Posted: 00:00 IST
The Irish Centre for Human Rights at NUI Galway will today, (Monday, 14 June), open the first of two summer schools entitled, Minority Rights, Indigenous Peoples and Human Rights Law. The event will take place from Monday 14 to Friday, 18 June 2010. During the following week, 20-24 June, the Centre will run a Summer School on the International Criminal Court.
Professor William Schabas, Director of the Irish Centre for Human Rights said: "We held our first summer school in 2000, and the popularity and international reputation of both the International Criminal Court and Minority Rights programmes continues to grow".
The 2010 Minority Rights, Indigenous Peoples and Human Rights Law summer school will provide participants with an overview of the legal, political and philosophical issues pertaining to international human rights law and its relationship to minority rights and the rights of indigenous peoples.
During the course participants seek to understand, assimilate and critically evaluate legal arguments with respect to the international minority rights regime and how it pertains to minorities and indigenous peoples. In addition they are encouraged to analyse the underlying philosophical basis of the subject and become familiar with current debates and cases with a special focus on issues such as the right to land, affirmative action policies, and effective political participation and restitution.
The final day of the minority rights summer school will be dedicated to the issue of customary law and human rights, as part of a two day international conference being organised by the Irish Centre for Human Rights in collaboration with the United Nations University and other partner institutions, on June 18-19. Participants of the summer school will be invited to attend as observers at the second day of this event which takes the form of an international roundtable dialogue on Customary Law Traditional Knowledge and Human Rights.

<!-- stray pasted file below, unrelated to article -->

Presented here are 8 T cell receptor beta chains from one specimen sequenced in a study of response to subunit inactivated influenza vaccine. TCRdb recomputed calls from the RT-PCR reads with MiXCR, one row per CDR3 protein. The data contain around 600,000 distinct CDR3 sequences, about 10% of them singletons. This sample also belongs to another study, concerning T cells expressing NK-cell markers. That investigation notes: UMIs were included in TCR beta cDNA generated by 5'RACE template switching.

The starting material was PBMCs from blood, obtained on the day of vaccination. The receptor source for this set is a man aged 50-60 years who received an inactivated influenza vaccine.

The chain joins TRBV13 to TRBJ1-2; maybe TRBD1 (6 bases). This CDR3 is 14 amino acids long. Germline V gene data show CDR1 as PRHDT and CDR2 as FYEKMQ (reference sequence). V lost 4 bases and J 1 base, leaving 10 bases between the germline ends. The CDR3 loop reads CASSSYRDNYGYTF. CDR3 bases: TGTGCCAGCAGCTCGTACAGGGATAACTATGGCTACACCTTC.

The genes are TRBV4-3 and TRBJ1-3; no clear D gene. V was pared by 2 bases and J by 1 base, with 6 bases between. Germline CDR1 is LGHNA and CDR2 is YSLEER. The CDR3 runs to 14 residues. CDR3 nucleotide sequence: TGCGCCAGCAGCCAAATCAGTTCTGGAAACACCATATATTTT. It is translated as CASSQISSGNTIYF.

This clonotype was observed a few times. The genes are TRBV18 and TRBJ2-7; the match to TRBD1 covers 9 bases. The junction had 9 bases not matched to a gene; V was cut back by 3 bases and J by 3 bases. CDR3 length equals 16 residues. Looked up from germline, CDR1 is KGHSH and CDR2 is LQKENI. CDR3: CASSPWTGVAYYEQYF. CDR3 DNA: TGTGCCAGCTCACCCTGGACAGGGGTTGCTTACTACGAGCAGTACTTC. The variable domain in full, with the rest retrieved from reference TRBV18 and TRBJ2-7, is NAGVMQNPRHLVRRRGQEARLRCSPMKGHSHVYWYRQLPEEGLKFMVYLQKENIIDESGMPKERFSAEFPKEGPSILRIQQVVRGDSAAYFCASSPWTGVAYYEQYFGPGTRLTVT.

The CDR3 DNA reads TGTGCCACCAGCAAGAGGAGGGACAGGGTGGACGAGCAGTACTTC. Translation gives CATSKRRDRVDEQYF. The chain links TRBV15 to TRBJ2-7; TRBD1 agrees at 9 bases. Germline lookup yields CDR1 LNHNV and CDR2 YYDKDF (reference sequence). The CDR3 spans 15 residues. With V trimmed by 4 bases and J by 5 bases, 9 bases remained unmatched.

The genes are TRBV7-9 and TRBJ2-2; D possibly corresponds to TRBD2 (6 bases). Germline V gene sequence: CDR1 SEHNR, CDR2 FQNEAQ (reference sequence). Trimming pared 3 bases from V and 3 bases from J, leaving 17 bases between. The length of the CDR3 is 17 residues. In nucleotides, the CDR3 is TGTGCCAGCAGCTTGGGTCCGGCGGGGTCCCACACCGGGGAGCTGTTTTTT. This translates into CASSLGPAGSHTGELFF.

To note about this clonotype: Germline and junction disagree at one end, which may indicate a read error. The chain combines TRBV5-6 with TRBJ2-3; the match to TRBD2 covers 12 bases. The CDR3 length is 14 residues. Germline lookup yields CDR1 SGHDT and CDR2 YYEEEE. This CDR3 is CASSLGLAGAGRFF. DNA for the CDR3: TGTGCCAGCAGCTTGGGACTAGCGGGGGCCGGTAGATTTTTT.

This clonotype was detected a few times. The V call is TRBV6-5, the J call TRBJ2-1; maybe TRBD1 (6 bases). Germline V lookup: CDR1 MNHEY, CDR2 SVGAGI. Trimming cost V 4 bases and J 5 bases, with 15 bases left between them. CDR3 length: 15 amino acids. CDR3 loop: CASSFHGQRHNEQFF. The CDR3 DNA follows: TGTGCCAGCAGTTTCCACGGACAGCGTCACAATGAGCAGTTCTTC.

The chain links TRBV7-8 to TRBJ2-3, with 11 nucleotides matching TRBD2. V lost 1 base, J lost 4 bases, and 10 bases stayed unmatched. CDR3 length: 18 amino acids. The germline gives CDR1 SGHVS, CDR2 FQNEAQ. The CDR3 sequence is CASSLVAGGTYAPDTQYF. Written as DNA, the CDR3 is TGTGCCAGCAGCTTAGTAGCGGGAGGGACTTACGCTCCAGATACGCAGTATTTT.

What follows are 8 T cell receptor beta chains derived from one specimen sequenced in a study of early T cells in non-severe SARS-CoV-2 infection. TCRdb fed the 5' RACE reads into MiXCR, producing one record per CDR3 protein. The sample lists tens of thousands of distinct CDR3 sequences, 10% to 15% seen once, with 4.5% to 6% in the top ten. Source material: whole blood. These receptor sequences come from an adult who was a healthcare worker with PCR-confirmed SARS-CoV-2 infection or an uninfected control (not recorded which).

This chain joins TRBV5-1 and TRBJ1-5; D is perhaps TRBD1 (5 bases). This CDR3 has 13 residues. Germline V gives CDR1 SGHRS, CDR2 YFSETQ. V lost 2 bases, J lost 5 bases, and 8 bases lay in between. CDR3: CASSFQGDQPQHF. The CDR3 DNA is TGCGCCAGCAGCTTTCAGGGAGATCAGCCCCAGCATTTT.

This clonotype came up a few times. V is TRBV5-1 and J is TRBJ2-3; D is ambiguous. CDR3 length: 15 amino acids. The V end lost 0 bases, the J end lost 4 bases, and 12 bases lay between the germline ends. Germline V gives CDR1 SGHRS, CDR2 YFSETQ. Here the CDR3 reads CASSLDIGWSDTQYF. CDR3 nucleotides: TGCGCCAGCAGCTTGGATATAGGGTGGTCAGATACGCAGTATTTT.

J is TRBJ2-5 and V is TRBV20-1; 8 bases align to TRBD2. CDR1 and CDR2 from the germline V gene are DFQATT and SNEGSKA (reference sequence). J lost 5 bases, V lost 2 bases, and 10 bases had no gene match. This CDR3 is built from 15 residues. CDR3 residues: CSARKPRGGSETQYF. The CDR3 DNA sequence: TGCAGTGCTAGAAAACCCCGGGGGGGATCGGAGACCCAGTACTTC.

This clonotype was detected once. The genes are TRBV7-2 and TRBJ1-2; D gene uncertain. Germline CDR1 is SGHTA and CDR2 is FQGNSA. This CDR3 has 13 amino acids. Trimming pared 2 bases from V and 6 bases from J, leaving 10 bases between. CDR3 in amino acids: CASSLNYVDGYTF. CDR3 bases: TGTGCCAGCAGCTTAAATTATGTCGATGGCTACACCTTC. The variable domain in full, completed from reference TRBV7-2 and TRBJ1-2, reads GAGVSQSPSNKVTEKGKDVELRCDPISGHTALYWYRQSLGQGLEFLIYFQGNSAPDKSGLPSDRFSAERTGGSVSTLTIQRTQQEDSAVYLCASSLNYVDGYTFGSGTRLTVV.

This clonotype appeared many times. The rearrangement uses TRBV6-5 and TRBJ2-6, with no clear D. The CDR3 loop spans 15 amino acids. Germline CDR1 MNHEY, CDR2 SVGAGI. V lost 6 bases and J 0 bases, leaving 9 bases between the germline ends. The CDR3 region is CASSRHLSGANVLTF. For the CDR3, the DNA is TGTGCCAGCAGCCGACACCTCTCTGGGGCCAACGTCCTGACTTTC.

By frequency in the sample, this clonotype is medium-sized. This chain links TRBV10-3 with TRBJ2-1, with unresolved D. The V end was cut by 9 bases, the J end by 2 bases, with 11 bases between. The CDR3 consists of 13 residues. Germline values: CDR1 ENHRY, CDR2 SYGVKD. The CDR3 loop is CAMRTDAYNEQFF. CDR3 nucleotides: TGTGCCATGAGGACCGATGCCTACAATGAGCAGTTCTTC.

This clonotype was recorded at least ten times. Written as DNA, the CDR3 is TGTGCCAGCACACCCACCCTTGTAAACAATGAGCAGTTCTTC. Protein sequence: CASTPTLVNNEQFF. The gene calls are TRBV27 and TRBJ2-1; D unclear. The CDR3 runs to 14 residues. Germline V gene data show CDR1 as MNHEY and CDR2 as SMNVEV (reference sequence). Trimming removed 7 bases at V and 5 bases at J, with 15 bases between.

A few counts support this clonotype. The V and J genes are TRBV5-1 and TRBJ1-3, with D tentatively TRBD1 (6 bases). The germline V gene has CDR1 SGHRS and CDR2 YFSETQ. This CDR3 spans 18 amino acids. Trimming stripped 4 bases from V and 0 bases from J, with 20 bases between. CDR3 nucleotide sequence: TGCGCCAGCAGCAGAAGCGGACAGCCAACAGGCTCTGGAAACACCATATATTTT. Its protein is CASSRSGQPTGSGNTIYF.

The dialogue is designed to provide a forum for in-depth examination of the challenges and opportunities for securing effective respect and recognition of customary law in the international regulation of access to genetic resources and benefit sharing and protection of traditional knowledge. Anthony Taubman, Director of Intellectual Property issues at the World Trade Organisation will be a keynote speaker among others from indigenous peoples organizations, international universities, non-governmental organizations and legal practitioners.
The Summer School on the International Criminal Court at the Irish Centre for Human Rights which starts on June 20 is widely acknowledged to be the premier programme of its kind. The programme will consist of intensive lectures, delivered by leading specialists in the field. Students are provided with a detailed working knowledge of the establishment of the Court, its applicable law, its structures and its operations. Lectures also speak to related issues in international criminal law, including universal jurisdiction, immunities and the role of the victim.
The International Criminal Court is arguably the most important new international institution since the establishment of the United Nations. The aim of the International Criminal Court is in combating impunity for atrocities and it is at the forefront of a broader movement for achieving accountability.
During the summer school, a lecture by NUI Galway's Professor William Schabas "Reflections on the International Criminal Court Review Conference", on Monday, 21 June will be open to the public. Professor Schabas will reflect on his experience of the review conference, which he will attend in Uganda in the first two weeks in June. The review conference itself will evaluate the International Criminal Court, and make it more effective in prosecuting the world s worst atrocities. Delegates at the Review Conference will discuss the Court s past and future, and will propose changes to the Court s founding treaty, the Rome Statute. .